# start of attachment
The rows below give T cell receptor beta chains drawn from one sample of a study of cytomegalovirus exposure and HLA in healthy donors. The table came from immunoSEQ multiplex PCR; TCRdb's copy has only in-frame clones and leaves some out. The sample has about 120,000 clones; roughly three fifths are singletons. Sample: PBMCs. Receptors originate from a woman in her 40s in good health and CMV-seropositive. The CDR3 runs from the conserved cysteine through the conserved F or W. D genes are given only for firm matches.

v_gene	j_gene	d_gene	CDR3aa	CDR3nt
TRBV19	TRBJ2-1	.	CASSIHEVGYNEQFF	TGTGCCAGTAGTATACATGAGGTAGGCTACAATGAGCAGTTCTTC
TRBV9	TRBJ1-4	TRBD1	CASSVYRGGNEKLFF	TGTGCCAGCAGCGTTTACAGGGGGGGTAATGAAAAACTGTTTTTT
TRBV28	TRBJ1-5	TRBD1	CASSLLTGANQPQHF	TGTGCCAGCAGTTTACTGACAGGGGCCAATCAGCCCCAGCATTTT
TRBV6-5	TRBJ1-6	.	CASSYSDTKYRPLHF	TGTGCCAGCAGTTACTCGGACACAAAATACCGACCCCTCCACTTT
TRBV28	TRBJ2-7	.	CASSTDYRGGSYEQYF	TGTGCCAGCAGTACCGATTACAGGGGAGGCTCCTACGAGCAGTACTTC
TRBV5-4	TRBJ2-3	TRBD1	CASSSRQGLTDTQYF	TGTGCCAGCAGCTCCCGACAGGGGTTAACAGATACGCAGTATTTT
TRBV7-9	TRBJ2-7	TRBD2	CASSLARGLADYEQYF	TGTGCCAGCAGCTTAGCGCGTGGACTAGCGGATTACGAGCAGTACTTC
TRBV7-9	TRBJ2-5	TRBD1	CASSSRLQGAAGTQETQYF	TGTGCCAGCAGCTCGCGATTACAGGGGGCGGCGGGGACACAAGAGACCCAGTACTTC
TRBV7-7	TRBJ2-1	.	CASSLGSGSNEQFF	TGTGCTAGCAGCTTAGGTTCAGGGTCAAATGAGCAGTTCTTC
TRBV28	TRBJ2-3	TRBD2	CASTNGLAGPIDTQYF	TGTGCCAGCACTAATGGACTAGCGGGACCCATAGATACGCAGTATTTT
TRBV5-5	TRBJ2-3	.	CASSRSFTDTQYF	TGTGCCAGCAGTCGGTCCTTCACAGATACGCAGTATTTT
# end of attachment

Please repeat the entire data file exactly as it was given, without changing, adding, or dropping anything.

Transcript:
The rows below give T cell receptor beta chains drawn from one sample of a study of cytomegalovirus exposure and HLA in healthy donors. The table came from immunoSEQ multiplex PCR; TCRdb's copy has only in-frame clones and leaves some out. The sample has about 120,000 clones; roughly three fifths are singletons. Sample: PBMCs. Receptors originate from a woman in her 40s in good health and CMV-seropositive. The CDR3 runs from the conserved cysteine through the conserved F or W. D genes are given only for firm matches.

v_gene	j_gene	d_gene	CDR3aa	CDR3nt
TRBV19	TRBJ2-1	.	CASSIHEVGYNEQFF	TGTGCCAGTAGTATACATGAGGTAGGCTACAATGAGCAGTTCTTC
TRBV9	TRBJ1-4	TRBD1	CASSVYRGGNEKLFF	TGTGCCAGCAGCGTTTACAGGGGGGGTAATGAAAAACTGTTTTTT
TRBV28	TRBJ1-5	TRBD1	CASSLLTGANQPQHF	TGTGCCAGCAGTTTACTGACAGGGGCCAATCAGCCCCAGCATTTT
TRBV6-5	TRBJ1-6	.	CASSYSDTKYRPLHF	TGTGCCAGCAGTTACTCGGACACAAAATACCGACCCCTCCACTTT
TRBV28	TRBJ2-7	.	CASSTDYRGGSYEQYF	TGTGCCAGCAGTACCGATTACAGGGGAGGCTCCTACGAGCAGTACTTC
TRBV5-4	TRBJ2-3	TRBD1	CASSSRQGLTDTQYF	TGTGCCAGCAGCTCCCGACAGGGGTTAACAGATACGCAGTATTTT
TRBV7-9	TRBJ2-7	TRBD2	CASSLARGLADYEQYF	TGTGCCAGCAGCTTAGCGCGTGGACTAGCGGATTACGAGCAGTACTTC
TRBV7-9	TRBJ2-5	TRBD1	CASSSRLQGAAGTQETQYF	TGTGCCAGCAGCTCGCGATTACAGGGGGCGGCGGGGACACAAGAGACCCAGTACTTC
TRBV7-7	TRBJ2-1	.	CASSLGSGSNEQFF	TGTGCTAGCAGCTTAGGTTCAGGGTCAAATGAGCAGTTCTTC
TRBV28	TRBJ2-3	TRBD2	CASTNGLAGPIDTQYF	TGTGCCAGCACTAATGGACTAGCGGGACCCATAGATACGCAGTATTTT
TRBV5-5	TRBJ2-3	.	CASSRSFTDTQYF	TGTGCCAGCAGTCGGTCCTTCACAGATACGCAGTATTTT